It's hard to believe that just last week (a mere 168 hours ago) they were hatching out of their little eggs and taking their first bite of a tomato leaf. Now they're seasoned tomato leaf-devouring pros who are consuming their own mass in leaves daily. They're growing up so quickly!
The caterpillar pictured above is in its third instar, meaning that it's molted twice since it hatched. It's near the end of its third instar, which you can tell by comparing the size of its head capsule to its body. Hardened portions of a caterpillar's body (its head capsule) can't expand in size within an instar; the caterpillars have to molt if they want to get a bigger head. However, soft portions of a caterpillar's body can grow in size, so as a caterpillar grows within an instar their head capsule gets proportionally smaller than their body. One method to determine the instar a caterpillar is in, without closely monitoring its development, is to measure the animal's head capsule width.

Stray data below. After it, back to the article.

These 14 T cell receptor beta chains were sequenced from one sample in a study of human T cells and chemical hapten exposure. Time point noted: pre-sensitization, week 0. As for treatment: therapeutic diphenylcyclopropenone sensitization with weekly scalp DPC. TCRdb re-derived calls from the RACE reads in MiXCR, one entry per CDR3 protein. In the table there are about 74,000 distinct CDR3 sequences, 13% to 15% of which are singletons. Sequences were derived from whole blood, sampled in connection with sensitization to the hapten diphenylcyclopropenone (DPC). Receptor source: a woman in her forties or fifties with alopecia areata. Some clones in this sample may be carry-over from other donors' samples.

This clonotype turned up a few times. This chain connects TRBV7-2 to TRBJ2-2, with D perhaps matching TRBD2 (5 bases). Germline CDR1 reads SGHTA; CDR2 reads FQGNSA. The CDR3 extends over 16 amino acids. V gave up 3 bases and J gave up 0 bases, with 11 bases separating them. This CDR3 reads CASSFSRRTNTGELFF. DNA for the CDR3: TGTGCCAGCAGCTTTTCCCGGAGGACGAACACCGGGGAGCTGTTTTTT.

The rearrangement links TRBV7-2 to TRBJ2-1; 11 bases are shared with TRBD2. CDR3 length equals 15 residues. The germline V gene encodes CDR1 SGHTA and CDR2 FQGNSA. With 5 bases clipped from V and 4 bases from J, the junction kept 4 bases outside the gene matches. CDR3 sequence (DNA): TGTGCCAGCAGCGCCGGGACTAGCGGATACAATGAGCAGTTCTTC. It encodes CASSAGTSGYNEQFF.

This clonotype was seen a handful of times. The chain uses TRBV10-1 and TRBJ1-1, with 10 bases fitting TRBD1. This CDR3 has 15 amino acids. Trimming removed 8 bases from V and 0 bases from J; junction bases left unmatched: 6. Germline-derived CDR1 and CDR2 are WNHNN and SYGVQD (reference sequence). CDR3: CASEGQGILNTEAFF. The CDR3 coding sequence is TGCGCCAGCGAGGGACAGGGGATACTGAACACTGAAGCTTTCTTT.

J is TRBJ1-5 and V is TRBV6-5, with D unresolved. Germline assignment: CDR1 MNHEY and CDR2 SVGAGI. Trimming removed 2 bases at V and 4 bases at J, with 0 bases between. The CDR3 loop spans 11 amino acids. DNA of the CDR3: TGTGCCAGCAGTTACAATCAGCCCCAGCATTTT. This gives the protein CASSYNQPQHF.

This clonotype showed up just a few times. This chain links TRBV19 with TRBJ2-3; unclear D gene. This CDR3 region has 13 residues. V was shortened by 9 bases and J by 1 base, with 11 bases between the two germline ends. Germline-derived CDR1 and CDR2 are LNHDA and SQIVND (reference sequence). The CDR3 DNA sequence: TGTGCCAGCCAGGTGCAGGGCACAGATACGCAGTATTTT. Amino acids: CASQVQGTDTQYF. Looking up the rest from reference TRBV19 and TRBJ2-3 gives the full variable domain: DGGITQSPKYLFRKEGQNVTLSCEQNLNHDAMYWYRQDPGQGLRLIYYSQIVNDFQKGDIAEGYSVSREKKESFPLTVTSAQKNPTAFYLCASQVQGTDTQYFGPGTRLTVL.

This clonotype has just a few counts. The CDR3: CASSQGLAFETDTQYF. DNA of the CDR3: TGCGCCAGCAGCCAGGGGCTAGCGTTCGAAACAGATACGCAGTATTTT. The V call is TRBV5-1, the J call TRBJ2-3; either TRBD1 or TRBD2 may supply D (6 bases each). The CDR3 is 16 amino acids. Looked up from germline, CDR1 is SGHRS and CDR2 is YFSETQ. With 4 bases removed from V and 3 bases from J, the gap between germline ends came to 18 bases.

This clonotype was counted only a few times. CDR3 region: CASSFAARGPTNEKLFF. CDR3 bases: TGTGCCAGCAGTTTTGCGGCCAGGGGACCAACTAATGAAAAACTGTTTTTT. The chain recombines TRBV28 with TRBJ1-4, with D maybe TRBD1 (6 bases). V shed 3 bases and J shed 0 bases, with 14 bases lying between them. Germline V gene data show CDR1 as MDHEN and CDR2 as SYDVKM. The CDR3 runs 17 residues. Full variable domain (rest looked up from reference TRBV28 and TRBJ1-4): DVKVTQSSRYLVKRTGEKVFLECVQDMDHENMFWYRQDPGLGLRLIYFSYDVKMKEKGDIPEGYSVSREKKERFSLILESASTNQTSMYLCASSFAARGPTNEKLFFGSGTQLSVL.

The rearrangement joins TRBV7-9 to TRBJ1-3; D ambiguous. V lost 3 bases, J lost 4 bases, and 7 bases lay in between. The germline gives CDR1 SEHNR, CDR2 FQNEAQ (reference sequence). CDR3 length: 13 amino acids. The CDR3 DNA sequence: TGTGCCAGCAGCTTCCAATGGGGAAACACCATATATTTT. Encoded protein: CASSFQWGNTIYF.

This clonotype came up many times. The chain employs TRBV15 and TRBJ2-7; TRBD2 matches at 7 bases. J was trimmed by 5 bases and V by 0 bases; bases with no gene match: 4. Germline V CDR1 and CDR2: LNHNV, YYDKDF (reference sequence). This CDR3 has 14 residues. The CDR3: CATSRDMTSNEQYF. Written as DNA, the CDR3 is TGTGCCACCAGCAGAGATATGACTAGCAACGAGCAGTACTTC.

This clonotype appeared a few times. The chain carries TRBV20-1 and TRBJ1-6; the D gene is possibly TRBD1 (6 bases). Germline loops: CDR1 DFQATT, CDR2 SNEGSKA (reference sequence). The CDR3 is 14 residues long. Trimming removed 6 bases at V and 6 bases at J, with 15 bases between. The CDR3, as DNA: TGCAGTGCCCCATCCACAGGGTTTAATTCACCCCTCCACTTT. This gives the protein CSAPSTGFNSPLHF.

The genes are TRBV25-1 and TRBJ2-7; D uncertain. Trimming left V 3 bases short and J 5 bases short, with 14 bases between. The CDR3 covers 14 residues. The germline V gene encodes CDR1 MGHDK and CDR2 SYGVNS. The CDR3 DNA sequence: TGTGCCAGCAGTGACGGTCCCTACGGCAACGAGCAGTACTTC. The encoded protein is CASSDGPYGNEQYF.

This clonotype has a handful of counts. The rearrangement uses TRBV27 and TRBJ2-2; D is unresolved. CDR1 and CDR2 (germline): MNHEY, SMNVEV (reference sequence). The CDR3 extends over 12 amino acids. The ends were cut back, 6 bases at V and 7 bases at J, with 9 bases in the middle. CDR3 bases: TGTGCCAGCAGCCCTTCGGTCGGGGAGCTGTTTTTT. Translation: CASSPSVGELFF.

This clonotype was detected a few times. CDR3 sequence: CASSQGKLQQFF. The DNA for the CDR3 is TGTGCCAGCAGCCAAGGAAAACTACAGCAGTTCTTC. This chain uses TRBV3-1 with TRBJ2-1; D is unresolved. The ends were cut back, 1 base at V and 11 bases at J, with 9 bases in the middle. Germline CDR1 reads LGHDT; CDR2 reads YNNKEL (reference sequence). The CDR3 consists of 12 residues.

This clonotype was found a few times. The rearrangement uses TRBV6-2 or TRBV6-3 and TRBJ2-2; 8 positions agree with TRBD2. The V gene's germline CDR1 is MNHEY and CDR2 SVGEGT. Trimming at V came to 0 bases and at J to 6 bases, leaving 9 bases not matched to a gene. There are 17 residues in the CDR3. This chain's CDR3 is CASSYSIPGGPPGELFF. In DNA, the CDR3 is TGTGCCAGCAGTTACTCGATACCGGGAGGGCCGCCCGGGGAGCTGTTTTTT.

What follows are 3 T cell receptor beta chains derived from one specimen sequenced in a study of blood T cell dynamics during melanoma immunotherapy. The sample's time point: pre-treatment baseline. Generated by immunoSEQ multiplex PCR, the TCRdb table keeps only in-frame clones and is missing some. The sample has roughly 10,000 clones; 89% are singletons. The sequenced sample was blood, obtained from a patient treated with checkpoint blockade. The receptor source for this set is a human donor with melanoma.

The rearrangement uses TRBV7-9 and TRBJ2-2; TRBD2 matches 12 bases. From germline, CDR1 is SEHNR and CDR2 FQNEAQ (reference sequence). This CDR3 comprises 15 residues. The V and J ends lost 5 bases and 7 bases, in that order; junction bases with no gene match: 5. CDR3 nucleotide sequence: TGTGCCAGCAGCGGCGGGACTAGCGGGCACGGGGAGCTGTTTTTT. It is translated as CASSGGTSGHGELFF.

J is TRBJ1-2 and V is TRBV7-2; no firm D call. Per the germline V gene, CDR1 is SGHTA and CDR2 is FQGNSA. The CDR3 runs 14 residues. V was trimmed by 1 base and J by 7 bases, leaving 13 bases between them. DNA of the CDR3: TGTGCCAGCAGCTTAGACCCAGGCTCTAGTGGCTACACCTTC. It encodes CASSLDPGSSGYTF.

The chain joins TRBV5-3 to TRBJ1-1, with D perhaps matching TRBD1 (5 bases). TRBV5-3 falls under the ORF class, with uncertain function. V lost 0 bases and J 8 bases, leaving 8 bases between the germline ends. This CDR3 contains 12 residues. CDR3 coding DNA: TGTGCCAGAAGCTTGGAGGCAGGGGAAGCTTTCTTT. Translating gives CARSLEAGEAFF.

When it comes time to molt, the caterpillar doesn't bother with trying to expand its old head capsule. It grows an entirely new head capsule behind the old one, digests away all the material contained within the old head capsule, and then just tosses the old capsule aside.
This picture shows a M. sexta that is in the middle of its third molt (between the third and fourth instars). To see the molt in progress, compare this picture with the prior one in the post. The head capsule is more translucent than normal, due to the digestion of contents within. The head capsule is also starting to be pushed off the caterpillar's body (it's further forward and lower than normal) as the new capsule grows in behind it. About one of the only things that the caterpillar hasn't digested off the old capsule are its mandibles - they're the two little black spots that you can see at the bottom of the old head capsule.